Flaubert's Parrot, Julian Barnes (McGraw-Hill: $4.95). Born in 1821 to a stable, encouraging and enlightening family, Gustave Flaubert inspires friendship easily, and is acclaimed throughout Europe after writing "Madame Bovary," Julian Barnes writes in this book's first chronology. Born in 1821, begins a second version, Gustave Flaubert isn't expected to live long. His father has a small grave dug in preparation. But after fighting off epilepsy attacks, he manages to survive, only to live a largely arid and solitary life. These contradictory accounts, two of many in this book, might disorient readers at first, but in the end, the author's technique encourages more active reader participation, illustrates how radically biographers can shape their subjects, and makes reading more fun. By debunking literary criticism that purports to be "objective," this critically acclaimed 1984 book looks at Flaubert much as he saw himself: "I am only a literary lizard basking the day away beneath the great sun of beauty, that's all," Flaubert writes in this book's third chronology.
The Urban Crucible, Gary B. Nash (Harvard: $8.95). "Every nation," wrote Sir Richard Cox, an 18th-Century businessman quoted in this book, "has the Reputation of being rich or poor from the Condition of the lowest class of its Inhabitants." Is the success of any society best measured by examining the accomplishments of those at the top or the condition of those at the bottom? This, of course, has become one of the $64,000 questions of our time, dividing the political world in half. But Cox was ahead of his time, for in the 1700s, few Americans were thinking about weighty issues like class divisions and the quality of life. America's political self-consciousness, after all, was callow by Industrial Age standards: The economy was still primarily agricultural, vocations were ascriptive, not competitive, and the political system was hierarchical, not participatory.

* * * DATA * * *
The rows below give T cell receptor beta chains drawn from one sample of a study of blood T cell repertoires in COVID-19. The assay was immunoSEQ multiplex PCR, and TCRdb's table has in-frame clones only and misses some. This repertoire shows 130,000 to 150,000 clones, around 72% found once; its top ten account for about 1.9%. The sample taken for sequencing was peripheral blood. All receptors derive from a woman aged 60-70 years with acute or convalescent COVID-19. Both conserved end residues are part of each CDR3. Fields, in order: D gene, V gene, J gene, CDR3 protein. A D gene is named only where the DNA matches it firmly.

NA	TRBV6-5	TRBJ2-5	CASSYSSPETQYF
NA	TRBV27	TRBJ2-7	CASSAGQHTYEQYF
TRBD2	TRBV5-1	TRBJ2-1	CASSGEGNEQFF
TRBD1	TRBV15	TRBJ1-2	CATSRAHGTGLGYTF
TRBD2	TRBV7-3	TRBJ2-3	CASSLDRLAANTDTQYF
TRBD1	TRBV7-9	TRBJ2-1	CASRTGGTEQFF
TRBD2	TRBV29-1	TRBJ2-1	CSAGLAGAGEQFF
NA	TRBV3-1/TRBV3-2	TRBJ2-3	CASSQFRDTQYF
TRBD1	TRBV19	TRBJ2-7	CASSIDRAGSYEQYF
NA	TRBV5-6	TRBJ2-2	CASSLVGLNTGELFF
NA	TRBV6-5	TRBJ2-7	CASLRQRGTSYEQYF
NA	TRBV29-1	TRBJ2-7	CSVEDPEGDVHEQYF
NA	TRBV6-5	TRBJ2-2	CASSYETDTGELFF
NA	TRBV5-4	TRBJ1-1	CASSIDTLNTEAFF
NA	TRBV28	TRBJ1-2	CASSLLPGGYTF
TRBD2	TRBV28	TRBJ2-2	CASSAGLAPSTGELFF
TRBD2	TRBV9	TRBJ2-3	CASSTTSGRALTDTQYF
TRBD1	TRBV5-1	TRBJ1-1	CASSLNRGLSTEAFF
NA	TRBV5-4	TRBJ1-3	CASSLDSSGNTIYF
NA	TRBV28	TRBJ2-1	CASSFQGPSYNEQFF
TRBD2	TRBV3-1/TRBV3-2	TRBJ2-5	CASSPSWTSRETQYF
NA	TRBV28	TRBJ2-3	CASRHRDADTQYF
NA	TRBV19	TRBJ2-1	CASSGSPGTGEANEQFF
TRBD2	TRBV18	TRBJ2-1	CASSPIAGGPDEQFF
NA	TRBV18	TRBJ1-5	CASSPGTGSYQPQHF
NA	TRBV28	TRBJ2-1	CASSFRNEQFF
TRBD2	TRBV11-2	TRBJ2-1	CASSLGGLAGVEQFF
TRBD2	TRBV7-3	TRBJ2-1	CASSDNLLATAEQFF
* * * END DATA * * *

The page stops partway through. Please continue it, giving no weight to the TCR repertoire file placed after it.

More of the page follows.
Even so, insists Gary Nash in this dense, yet accessible 1979 work, there were class divisions in early urban America. And contrary to the images presented in American textbooks, writes Nash, the "lower levels of urban society . . . frequently suffered the unequal effects of 18th-Century change." Thus, Boston is pictured not only as the commercial and intellectual center of New England Puritanism, but as "the New England center of mass indebtedness, widowhood and poverty." As early as the 18th Century, America's cities suffered from a "narrowing of opportunities" and the rise of poverty. Nash's vision, nevertheless, is far from gloomy. Like Alexis de Toqueville, he senses the restless energy in the streets: "The cities," Nash writes, "predicted the future."
Glitz, Elmore Leonard (Warner: $3.95). Psychopaths and sleaze always seem to creep into Vincent's life, even though he manages to flee to Puerto Rico after being shot by a speed freak in Miami Beach. This novel, Elmore Leonard's 19th, has been acclaimed as a farce, a thriller and a voyage inside hollow heads: "The ocean was different," muses one tourist in the book, "than the ocean up in New Jersey. Though it must be the same water because the oceans were all interconnected and the water would get different places."